A part for the course story ensues and for the most part the movie is a drag, save for Carlos’ death and an odd appearance from Roseanne Barr (of 90’s sitcom Roseanne fame) and her real life husband, Tom Arnold. We also see a snippet of Johnny Depp, who makes his grand return to the series since making his movie debut in the original Nightmare, and has a scene that last about 10 seconds (yippee!). There’s a few scenes that show the backstory of Freddy Krueger before he became a creature of nightmares, and these scenes are actually pretty good, too. Overall, though, three scenes just cannot save a movie from being bad, and this film has what is maybe the worst ending of any movie in the series. And I almost forgot to mention the magnificent awful 3-D effects that are utilized in the final 10 minutes of the movie. What a joke.
You know how I wrote before that I wanted to see the versions of Nightmare 5 made by either Stephen King or Frank Miller? Well, Freddy’s Dead started out as a totally different movie that I would absolutely kill to see; a movie written by none other than Peter Jackson (who would go on to make the ever so fantastic zombie flick Dead Alive and then make one of the most successful trilogies of all time, The Lord of the Rings). According to the internet, Jackson’s screenplay was called The Dream Lover, and featured a plot where Freddy has become so weak in the dream world that kids have actually made a game out of falling asleep just to go beat up on Freddy, all before he ultimately gets his power back and again takes his revenge on those darn teenagers of Elm Street. That’s a plot that I can get behind; one that isn’t very serious (just like the character of Freddy was at this point in the series) and which was most likely very funny due to the fact that it was written by Peter Jackson. It’s too bad the higher ups at New Line Cinema didn’t really like taking chances with their biggest franchise. That is, they didn’t like taking chances until 1994 when they released Wes Craven’s New Nightmare.
Wes Craven’s New Nightmare
Yup, Wes Craven again came back to the Nightmare series, making the best entry in the series since the last sequel that he was involved with, A Nightmare on Elm Street 3: Dream Warriors. New Nightmare is unlike any of the other films in the series, and yet it’s also very similar to the original. It’s different in the fact that it takes place in the “real world,” but similar in that Craven pays many homages to his original Nightmare, almost lifting some scenes shot-for-shot from the original. It’s kind of hard to explain, but New Nightmare is supposed to be set in our world — the world you are in right now as you read this post. New Nightmare acknowledges the fact that Freddy Krueger is a movie character and that the Nightmare series is just a bunch of horror movies. You see, Heather Lagenkamp is back as the main character for the first time since Nightmare 3, but she doesn’t play Nancy again. Instead, she plays herself. Robert Englund plays himself, as well as John Saxon, Wes Craven, and so on and so forth. This meta-horror route is a breath of fresh air that the series desperately needed.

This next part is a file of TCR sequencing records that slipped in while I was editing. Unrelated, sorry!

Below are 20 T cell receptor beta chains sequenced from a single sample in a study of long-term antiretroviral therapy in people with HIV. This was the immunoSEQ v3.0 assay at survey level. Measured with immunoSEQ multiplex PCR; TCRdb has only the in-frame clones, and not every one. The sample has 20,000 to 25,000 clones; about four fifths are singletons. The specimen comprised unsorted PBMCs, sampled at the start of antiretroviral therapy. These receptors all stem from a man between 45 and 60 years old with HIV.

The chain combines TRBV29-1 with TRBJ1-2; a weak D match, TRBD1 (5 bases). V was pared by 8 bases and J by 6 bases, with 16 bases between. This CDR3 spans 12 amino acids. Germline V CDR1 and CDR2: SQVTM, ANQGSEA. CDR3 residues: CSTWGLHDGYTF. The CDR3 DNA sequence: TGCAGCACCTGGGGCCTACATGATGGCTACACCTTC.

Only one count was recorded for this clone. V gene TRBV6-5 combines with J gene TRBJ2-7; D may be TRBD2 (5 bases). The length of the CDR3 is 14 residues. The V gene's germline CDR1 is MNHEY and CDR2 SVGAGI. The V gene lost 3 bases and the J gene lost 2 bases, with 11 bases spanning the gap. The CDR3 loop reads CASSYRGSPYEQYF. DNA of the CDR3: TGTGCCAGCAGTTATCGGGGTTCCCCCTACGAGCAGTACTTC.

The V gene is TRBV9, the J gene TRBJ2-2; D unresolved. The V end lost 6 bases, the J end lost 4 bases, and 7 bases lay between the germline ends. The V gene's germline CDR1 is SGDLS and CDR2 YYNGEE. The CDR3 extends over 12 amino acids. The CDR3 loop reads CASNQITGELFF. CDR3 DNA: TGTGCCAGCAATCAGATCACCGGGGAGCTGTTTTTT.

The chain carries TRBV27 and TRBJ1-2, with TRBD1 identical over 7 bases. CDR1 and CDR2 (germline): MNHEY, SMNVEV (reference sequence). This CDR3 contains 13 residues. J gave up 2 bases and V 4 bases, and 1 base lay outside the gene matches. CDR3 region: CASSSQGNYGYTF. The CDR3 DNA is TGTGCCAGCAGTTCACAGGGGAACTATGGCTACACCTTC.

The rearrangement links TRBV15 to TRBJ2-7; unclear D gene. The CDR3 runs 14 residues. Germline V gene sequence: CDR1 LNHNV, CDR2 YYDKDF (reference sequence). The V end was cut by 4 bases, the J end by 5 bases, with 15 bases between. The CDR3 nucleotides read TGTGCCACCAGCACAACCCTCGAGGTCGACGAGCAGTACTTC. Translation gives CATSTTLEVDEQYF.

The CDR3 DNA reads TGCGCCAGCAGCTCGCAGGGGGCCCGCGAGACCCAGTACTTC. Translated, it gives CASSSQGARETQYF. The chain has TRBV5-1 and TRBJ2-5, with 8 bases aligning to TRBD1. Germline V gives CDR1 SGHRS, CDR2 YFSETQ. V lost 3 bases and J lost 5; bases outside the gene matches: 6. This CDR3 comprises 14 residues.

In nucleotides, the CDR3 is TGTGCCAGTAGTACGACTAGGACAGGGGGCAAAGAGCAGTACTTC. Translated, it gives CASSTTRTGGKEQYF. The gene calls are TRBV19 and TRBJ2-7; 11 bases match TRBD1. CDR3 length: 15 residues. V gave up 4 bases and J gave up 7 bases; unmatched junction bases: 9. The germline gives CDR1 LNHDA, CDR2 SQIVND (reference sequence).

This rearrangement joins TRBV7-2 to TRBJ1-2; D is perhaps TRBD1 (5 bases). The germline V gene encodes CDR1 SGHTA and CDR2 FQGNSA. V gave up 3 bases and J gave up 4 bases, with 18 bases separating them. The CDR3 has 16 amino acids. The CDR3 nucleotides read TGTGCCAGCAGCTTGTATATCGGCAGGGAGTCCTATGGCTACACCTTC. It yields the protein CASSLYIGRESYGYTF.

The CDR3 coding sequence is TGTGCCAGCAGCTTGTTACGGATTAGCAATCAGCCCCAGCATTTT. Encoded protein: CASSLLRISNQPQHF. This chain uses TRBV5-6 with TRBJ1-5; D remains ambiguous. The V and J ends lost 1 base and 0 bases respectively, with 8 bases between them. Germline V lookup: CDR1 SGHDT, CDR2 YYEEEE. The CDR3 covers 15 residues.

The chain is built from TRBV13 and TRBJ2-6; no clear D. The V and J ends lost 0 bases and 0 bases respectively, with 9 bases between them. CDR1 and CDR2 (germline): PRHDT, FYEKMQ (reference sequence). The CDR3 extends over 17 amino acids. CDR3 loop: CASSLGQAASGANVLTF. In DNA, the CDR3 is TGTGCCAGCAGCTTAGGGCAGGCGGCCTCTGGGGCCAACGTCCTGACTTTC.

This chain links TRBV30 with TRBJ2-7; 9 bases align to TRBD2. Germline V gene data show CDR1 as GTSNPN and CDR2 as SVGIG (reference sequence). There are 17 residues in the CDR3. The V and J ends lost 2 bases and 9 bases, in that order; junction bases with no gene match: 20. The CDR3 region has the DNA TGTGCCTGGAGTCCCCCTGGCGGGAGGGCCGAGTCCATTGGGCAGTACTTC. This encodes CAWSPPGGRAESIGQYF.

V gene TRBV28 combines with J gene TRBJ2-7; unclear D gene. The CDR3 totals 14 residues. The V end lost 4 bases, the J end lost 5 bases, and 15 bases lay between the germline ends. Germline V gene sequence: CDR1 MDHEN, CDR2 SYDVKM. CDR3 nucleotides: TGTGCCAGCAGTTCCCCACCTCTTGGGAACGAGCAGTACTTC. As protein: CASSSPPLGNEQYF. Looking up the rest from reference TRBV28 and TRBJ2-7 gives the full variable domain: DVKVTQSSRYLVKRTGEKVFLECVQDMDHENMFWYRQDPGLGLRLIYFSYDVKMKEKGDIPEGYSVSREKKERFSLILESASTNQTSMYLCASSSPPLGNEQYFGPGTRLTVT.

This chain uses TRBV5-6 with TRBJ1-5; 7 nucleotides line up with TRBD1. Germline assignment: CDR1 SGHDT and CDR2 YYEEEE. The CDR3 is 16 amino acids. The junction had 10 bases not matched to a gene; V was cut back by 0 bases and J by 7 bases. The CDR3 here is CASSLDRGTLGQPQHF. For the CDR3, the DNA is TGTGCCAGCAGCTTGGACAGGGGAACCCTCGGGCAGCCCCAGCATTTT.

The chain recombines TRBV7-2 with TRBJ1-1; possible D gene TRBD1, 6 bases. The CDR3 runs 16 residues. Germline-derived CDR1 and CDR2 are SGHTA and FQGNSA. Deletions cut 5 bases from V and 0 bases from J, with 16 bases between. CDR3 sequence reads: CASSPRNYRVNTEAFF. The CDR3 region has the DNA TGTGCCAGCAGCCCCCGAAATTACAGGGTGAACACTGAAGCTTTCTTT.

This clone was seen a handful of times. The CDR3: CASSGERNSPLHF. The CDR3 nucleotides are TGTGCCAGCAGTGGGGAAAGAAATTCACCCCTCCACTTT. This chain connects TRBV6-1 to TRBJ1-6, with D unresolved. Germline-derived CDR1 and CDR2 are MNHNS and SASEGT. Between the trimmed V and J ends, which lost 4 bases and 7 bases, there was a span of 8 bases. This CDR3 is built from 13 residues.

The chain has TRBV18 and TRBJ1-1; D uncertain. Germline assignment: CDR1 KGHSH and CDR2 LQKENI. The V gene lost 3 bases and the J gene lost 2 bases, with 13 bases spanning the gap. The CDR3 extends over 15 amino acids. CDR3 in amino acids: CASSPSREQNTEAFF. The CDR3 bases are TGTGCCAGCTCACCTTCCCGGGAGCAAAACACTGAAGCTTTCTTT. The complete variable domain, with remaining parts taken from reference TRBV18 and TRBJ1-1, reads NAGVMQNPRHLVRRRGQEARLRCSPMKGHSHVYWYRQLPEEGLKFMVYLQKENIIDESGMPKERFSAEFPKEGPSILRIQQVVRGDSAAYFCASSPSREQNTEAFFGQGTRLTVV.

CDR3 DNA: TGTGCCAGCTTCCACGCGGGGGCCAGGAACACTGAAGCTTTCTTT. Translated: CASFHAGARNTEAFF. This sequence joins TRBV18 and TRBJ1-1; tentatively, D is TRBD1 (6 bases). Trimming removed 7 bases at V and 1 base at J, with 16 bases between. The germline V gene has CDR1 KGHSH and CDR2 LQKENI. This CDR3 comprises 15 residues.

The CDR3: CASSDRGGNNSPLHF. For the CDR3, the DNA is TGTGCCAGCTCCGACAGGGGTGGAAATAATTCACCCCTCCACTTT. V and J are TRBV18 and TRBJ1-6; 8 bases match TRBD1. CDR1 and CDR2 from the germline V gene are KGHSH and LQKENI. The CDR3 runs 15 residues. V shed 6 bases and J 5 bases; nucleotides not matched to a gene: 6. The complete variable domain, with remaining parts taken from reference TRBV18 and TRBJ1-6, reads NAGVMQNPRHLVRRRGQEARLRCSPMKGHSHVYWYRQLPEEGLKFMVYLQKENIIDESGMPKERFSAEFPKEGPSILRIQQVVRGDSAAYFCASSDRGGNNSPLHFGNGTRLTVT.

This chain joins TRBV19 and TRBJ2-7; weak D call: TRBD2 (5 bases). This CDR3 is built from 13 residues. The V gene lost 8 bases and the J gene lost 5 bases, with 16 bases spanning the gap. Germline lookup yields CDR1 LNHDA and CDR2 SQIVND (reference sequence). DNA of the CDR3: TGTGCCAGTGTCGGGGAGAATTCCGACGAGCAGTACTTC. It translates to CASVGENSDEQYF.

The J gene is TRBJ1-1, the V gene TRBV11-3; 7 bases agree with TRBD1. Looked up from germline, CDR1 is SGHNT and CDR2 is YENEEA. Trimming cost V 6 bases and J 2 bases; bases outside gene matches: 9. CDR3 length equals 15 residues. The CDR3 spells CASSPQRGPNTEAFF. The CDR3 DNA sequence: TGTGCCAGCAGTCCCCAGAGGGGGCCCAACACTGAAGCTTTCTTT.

The basic plot of New Nightmare involves Craven being signed back on to create a reboot for the Nightmare series (just like in real life…not the movie’s “real life” but our real life…woah this is weird) and he reaches out to Heather Lagenkamp to reprise her movie role of Nancy. She’s very iffy about it because her and her son have started to have nightmares of their own involving Freddy, and she begins to realize that Wes’ script is actually occurring in “real life.” It’s a fascinating take on the horror genre and Freddy’s character itself that pokes fun at tropes of the genre/Nightmare series whilst also being a much more serious and darker film than any of the other Nightmare films.
A major part of most horror movies, and especially the Nightmare series, are the kills. I’ve painstakingly gone over how good or not good the kills are in each of the previous Nightmare sequels, but I don’t feel the need to do so for New Nightmare. A lot of horror movies live or die on how imaginative or well executed the kills are, but in New Nightmare, we’re so engrossed in the actual plotline that the kills surprisingly come second. This isn’t necessarily because the script in New Nightmare is all that, but because it’s so unique. New Nightmare is a fantastic film that’s well directed, sports a smart script (which sets the stage perfectly for Craven’s following film, 1996’s Scream), and features good performances all around from its main actors. It’s a fantastic send-off to the series.
So there you have it, Freddy fanatics. My ultimate look back at the sequels to A Nightmare on Elm Street (not including the 2003 spinoff, Freddy Vs. Jason, but that movie is pretty fun, too). It’s been a fun ride watching some of these, and a hard, grueling ride watching the others. It was worth it, though, if only to tell you, dear reader, which ones to watch and which ones to skip. For a final tally, you should most definitely watch Nightmare 1 and 3, and New Nightmare. If you like Nightmare 3, then give Nightmare 4 a look too because it’s fun, but not necessarily a must-watch. The rest of the bunch, however, I cannot recommend at all. And as always, join me, Michael Lane, again as we travel Down a Dark Lane and visit another horror movie next time. See you then!
— Michael Lane, Horror Film Blogger